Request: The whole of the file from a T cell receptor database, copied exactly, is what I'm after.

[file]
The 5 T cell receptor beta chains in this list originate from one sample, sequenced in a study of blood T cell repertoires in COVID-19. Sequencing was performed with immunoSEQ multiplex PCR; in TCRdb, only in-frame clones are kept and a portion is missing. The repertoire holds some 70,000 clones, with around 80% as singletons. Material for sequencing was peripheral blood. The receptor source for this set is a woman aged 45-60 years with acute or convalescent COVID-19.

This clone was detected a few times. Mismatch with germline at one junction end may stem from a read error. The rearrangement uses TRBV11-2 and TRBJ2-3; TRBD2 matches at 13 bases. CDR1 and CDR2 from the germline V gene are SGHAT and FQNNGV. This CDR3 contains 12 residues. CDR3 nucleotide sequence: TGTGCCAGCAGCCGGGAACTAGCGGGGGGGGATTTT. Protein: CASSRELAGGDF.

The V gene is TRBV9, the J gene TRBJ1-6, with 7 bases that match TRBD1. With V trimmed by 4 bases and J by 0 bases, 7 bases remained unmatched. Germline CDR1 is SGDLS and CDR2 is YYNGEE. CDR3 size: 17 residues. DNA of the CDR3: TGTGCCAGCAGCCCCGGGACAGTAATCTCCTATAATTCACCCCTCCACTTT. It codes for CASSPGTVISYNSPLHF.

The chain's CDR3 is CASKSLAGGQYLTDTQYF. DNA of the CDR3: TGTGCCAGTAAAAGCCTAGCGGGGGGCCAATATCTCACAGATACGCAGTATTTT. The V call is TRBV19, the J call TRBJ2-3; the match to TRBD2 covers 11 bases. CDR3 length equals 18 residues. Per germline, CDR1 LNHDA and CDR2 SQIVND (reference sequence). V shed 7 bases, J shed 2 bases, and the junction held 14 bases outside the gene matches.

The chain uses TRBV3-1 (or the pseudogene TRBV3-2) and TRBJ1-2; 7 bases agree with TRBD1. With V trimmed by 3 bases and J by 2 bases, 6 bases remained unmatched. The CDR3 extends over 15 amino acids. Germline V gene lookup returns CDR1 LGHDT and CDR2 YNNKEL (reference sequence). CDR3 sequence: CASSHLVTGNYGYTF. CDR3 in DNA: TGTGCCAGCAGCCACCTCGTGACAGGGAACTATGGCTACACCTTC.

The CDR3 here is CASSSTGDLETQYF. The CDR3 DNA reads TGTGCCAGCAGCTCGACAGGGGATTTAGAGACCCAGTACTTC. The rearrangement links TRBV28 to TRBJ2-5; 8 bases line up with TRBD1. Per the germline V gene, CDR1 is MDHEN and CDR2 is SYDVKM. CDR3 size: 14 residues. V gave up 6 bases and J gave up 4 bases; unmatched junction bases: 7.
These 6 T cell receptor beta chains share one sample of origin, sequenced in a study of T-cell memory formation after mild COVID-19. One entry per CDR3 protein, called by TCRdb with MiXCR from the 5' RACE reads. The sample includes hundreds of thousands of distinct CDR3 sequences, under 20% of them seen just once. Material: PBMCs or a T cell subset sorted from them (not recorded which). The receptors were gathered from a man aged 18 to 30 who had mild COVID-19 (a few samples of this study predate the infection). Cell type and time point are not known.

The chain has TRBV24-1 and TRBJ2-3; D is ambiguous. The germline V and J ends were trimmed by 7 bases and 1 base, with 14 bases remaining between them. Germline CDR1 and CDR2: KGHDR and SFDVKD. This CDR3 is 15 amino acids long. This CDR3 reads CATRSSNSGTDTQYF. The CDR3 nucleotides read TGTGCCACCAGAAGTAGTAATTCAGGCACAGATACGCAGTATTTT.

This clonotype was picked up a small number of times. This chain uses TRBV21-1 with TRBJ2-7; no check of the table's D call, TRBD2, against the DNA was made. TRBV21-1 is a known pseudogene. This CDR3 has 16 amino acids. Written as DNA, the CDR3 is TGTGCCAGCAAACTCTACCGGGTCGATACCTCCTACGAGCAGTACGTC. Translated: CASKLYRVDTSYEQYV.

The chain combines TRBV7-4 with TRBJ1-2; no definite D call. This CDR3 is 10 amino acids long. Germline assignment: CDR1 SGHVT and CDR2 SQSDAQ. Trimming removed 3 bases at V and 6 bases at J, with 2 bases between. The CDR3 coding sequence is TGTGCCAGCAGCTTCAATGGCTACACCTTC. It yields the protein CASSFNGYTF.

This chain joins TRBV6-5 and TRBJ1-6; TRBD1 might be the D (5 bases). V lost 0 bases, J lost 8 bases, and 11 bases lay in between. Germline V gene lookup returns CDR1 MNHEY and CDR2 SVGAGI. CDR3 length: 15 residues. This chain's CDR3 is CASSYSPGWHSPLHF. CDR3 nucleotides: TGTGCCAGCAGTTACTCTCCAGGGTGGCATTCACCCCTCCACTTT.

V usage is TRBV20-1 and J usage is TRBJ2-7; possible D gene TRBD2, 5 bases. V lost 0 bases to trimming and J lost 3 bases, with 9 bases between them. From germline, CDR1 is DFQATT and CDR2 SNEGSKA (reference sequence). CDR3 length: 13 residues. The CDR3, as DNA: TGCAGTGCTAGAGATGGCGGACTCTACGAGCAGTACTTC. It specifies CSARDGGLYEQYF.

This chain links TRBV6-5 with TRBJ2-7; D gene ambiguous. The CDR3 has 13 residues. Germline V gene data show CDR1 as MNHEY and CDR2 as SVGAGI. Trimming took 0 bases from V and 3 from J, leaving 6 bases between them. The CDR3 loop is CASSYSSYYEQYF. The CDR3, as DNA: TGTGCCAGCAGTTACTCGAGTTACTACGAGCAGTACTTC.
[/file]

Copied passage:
The 5 T cell receptor beta chains in this list originate from one sample, sequenced in a study of blood T cell repertoires in COVID-19. Sequencing was performed with immunoSEQ multiplex PCR; in TCRdb, only in-frame clones are kept and a portion is missing. The repertoire holds some 70,000 clones, with around 80% as singletons. Material for sequencing was peripheral blood. The receptor source for this set is a woman aged 45-60 years with acute or convalescent COVID-19.

This clone was detected a few times. Mismatch with germline at one junction end may stem from a read error. The rearrangement uses TRBV11-2 and TRBJ2-3; TRBD2 matches at 13 bases. CDR1 and CDR2 from the germline V gene are SGHAT and FQNNGV. This CDR3 contains 12 residues. CDR3 nucleotide sequence: TGTGCCAGCAGCCGGGAACTAGCGGGGGGGGATTTT. Protein: CASSRELAGGDF.

The V gene is TRBV9, the J gene TRBJ1-6, with 7 bases that match TRBD1. With V trimmed by 4 bases and J by 0 bases, 7 bases remained unmatched. Germline CDR1 is SGDLS and CDR2 is YYNGEE. CDR3 size: 17 residues. DNA of the CDR3: TGTGCCAGCAGCCCCGGGACAGTAATCTCCTATAATTCACCCCTCCACTTT. It codes for CASSPGTVISYNSPLHF.

The chain's CDR3 is CASKSLAGGQYLTDTQYF. DNA of the CDR3: TGTGCCAGTAAAAGCCTAGCGGGGGGCCAATATCTCACAGATACGCAGTATTTT. The V call is TRBV19, the J call TRBJ2-3; the match to TRBD2 covers 11 bases. CDR3 length equals 18 residues. Per germline, CDR1 LNHDA and CDR2 SQIVND (reference sequence). V shed 7 bases, J shed 2 bases, and the junction held 14 bases outside the gene matches.

The chain uses TRBV3-1 (or the pseudogene TRBV3-2) and TRBJ1-2; 7 bases agree with TRBD1. With V trimmed by 3 bases and J by 2 bases, 6 bases remained unmatched. The CDR3 extends over 15 amino acids. Germline V gene lookup returns CDR1 LGHDT and CDR2 YNNKEL (reference sequence). CDR3 sequence: CASSHLVTGNYGYTF. CDR3 in DNA: TGTGCCAGCAGCCACCTCGTGACAGGGAACTATGGCTACACCTTC.

The CDR3 here is CASSSTGDLETQYF. The CDR3 DNA reads TGTGCCAGCAGCTCGACAGGGGATTTAGAGACCCAGTACTTC. The rearrangement links TRBV28 to TRBJ2-5; 8 bases line up with TRBD1. Per the germline V gene, CDR1 is MDHEN and CDR2 is SYDVKM. CDR3 size: 14 residues. V gave up 6 bases and J gave up 4 bases; unmatched junction bases: 7.
These 6 T cell receptor beta chains share one sample of origin, sequenced in a study of T-cell memory formation after mild COVID-19. One entry per CDR3 protein, called by TCRdb with MiXCR from the 5' RACE reads. The sample includes hundreds of thousands of distinct CDR3 sequences, under 20% of them seen just once. Material: PBMCs or a T cell subset sorted from them (not recorded which). The receptors were gathered from a man aged 18 to 30 who had mild COVID-19 (a few samples of this study predate the infection). Cell type and time point are not known.

The chain has TRBV24-1 and TRBJ2-3; D is ambiguous. The germline V and J ends were trimmed by 7 bases and 1 base, with 14 bases remaining between them. Germline CDR1 and CDR2: KGHDR and SFDVKD. This CDR3 is 15 amino acids long. This CDR3 reads CATRSSNSGTDTQYF. The CDR3 nucleotides read TGTGCCACCAGAAGTAGTAATTCAGGCACAGATACGCAGTATTTT.

This clonotype was picked up a small number of times. This chain uses TRBV21-1 with TRBJ2-7; no check of the table's D call, TRBD2, against the DNA was made. TRBV21-1 is a known pseudogene. This CDR3 has 16 amino acids. Written as DNA, the CDR3 is TGTGCCAGCAAACTCTACCGGGTCGATACCTCCTACGAGCAGTACGTC. Translated: CASKLYRVDTSYEQYV.

The chain combines TRBV7-4 with TRBJ1-2; no definite D call. This CDR3 is 10 amino acids long. Germline assignment: CDR1 SGHVT and CDR2 SQSDAQ. Trimming removed 3 bases at V and 6 bases at J, with 2 bases between. The CDR3 coding sequence is TGTGCCAGCAGCTTCAATGGCTACACCTTC. It yields the protein CASSFNGYTF.

This chain joins TRBV6-5 and TRBJ1-6; TRBD1 might be the D (5 bases). V lost 0 bases, J lost 8 bases, and 11 bases lay in between. Germline V gene lookup returns CDR1 MNHEY and CDR2 SVGAGI. CDR3 length: 15 residues. This chain's CDR3 is CASSYSPGWHSPLHF. CDR3 nucleotides: TGTGCCAGCAGTTACTCTCCAGGGTGGCATTCACCCCTCCACTTT.

V usage is TRBV20-1 and J usage is TRBJ2-7; possible D gene TRBD2, 5 bases. V lost 0 bases to trimming and J lost 3 bases, with 9 bases between them. From germline, CDR1 is DFQATT and CDR2 SNEGSKA (reference sequence). CDR3 length: 13 residues. The CDR3, as DNA: TGCAGTGCTAGAGATGGCGGACTCTACGAGCAGTACTTC. It specifies CSARDGGLYEQYF.

This chain links TRBV6-5 with TRBJ2-7; D gene ambiguous. The CDR3 has 13 residues. Germline V gene data show CDR1 as MNHEY and CDR2 as SVGAGI. Trimming took 0 bases from V and 3 from J, leaving 6 bases between them. The CDR3 loop is CASSYSSYYEQYF. The CDR3, as DNA: TGTGCCAGCAGTTACTCGAGTTACTACGAGCAGTACTTC.